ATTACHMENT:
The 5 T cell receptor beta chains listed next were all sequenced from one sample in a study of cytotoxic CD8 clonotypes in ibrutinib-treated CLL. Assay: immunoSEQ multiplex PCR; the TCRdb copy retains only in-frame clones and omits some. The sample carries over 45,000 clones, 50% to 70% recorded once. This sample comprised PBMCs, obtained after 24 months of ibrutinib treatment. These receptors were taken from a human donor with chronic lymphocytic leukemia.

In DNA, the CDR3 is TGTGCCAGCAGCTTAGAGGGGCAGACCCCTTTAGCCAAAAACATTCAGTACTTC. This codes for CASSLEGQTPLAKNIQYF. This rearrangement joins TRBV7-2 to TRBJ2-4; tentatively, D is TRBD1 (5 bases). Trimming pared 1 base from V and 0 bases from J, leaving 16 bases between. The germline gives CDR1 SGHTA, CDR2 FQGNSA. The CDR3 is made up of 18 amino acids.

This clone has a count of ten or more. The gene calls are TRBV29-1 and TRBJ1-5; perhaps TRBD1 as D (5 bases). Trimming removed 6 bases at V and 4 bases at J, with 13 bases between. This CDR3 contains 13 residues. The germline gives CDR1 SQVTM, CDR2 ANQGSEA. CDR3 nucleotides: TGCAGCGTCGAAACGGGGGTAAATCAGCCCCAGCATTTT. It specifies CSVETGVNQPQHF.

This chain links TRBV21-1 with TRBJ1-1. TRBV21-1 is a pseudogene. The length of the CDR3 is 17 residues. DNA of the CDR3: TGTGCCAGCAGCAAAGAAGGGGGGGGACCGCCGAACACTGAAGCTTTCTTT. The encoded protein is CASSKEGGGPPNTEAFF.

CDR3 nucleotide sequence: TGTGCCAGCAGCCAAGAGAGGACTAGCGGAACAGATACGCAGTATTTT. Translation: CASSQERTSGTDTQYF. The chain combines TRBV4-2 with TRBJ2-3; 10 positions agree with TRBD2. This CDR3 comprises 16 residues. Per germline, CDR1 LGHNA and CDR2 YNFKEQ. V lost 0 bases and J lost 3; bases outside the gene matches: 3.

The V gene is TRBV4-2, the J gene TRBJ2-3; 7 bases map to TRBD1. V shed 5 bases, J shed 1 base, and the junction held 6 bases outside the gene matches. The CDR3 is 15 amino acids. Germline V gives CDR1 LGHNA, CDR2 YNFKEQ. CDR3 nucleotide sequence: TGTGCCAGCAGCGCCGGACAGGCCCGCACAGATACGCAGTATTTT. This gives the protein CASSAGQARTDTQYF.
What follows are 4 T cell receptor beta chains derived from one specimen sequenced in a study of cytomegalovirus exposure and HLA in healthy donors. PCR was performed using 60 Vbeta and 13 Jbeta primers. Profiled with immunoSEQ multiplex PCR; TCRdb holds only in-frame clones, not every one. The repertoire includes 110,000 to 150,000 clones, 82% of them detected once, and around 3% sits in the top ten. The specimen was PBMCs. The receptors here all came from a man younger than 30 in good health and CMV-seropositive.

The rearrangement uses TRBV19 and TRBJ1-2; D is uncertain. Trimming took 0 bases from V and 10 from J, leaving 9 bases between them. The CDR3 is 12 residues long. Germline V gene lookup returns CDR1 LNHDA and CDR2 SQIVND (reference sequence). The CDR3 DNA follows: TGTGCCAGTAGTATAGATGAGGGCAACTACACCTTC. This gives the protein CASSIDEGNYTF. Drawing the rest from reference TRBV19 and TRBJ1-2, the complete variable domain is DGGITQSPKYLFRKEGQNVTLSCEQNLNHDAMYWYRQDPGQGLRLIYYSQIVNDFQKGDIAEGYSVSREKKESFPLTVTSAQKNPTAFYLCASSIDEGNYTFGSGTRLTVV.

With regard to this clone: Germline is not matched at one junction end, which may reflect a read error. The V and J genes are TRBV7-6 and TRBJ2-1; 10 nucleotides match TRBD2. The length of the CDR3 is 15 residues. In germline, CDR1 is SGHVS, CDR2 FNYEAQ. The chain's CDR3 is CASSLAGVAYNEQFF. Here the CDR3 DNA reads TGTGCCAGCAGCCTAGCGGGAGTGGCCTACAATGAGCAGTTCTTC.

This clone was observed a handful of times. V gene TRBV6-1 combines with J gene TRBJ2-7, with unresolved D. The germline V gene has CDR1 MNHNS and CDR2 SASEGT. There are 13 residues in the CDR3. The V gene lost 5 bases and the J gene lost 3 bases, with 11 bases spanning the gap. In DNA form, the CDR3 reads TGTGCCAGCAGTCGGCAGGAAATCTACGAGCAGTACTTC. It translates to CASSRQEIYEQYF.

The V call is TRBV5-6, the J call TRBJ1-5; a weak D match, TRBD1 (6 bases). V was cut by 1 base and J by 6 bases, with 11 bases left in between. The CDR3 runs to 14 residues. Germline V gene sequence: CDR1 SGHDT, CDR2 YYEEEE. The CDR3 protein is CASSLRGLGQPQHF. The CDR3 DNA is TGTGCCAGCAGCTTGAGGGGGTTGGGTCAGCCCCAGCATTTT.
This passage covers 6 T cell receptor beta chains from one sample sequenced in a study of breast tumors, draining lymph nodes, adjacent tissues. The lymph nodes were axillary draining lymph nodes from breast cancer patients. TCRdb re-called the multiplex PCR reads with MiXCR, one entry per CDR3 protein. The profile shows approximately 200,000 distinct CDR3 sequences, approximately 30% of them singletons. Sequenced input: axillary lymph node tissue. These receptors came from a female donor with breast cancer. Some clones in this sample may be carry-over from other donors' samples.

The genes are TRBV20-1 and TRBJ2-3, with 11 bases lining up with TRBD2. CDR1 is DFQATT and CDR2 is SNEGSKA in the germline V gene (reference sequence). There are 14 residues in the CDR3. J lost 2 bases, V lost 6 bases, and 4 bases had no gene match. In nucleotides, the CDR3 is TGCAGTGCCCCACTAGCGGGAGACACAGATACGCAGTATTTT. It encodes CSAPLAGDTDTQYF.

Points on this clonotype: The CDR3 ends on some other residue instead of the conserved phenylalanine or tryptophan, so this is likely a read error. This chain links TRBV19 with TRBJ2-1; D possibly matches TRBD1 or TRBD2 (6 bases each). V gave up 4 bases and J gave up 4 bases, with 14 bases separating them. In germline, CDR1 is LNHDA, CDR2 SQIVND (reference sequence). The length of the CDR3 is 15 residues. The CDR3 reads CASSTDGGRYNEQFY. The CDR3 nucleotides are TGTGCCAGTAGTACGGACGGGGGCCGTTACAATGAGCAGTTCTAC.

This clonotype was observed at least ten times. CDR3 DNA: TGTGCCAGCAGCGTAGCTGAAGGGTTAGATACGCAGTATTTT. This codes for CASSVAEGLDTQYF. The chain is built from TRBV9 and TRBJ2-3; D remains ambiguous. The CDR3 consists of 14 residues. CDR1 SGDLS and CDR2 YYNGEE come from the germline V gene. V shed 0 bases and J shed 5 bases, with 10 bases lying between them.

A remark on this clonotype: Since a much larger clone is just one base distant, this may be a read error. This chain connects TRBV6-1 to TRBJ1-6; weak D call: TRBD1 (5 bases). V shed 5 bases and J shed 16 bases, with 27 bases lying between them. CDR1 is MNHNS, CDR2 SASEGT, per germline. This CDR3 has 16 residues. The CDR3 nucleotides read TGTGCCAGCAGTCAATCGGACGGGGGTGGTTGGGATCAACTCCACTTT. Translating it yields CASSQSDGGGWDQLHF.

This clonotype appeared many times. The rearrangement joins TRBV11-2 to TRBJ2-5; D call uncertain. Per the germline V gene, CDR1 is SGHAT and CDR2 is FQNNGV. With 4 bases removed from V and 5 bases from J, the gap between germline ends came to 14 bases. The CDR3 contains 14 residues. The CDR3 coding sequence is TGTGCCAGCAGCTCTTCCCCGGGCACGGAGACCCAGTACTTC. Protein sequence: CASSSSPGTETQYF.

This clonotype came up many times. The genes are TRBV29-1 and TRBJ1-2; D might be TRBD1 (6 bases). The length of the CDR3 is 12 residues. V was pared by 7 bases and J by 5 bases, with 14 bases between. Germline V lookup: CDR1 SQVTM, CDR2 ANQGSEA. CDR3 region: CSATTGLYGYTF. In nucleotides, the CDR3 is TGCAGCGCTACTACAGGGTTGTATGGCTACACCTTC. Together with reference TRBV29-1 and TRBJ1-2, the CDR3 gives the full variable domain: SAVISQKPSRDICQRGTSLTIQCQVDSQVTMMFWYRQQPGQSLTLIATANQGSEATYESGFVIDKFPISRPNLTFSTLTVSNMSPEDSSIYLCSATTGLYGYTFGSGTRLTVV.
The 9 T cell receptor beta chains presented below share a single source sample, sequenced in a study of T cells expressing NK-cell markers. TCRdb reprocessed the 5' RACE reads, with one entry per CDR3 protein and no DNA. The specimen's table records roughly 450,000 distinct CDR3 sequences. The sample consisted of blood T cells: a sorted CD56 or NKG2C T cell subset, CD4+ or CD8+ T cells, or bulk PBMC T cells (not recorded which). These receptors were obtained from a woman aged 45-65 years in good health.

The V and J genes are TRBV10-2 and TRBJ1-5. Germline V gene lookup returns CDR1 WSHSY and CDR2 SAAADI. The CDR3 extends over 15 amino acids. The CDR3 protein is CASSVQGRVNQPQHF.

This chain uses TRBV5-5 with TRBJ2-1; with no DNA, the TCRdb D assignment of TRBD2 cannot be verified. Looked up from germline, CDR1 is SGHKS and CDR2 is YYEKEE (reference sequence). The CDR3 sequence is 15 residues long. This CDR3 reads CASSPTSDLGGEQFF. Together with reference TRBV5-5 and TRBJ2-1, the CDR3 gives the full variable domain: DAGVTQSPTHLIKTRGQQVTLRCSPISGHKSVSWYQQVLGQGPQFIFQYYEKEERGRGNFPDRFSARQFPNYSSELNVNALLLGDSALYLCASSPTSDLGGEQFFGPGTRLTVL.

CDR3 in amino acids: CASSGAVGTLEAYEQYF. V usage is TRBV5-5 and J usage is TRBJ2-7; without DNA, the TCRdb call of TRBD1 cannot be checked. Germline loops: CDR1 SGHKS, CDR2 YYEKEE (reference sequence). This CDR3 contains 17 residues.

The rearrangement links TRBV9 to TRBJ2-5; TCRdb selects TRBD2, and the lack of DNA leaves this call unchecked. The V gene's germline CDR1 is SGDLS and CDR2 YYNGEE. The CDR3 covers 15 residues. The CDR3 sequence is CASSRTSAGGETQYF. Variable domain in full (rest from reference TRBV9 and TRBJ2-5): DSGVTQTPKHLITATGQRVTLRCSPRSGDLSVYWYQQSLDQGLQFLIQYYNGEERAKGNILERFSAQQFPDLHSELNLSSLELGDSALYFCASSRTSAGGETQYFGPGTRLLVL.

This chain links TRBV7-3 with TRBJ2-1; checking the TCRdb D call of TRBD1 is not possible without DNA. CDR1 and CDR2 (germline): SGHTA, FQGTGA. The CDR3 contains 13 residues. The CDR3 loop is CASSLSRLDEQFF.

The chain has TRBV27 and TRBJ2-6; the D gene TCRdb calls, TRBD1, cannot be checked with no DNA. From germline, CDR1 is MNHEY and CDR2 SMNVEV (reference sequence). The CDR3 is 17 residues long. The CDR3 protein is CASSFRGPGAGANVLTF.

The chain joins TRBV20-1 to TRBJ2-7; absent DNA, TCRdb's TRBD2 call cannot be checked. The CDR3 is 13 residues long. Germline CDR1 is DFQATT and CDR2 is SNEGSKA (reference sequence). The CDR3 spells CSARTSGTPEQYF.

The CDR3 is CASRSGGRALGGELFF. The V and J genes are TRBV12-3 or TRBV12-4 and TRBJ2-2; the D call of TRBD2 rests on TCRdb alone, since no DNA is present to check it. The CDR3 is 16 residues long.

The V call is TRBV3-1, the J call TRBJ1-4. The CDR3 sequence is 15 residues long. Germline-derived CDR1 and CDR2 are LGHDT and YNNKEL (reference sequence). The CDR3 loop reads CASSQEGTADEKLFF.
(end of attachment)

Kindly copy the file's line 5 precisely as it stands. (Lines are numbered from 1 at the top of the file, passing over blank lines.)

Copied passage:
CDR3 nucleotide sequence: TGTGCCAGCAGCCAAGAGAGGACTAGCGGAACAGATACGCAGTATTTT. Translation: CASSQERTSGTDTQYF. The chain combines TRBV4-2 with TRBJ2-3; 10 positions agree with TRBD2. This CDR3 comprises 16 residues. Per germline, CDR1 LGHNA and CDR2 YNFKEQ. V lost 0 bases and J lost 3; bases outside the gene matches: 3.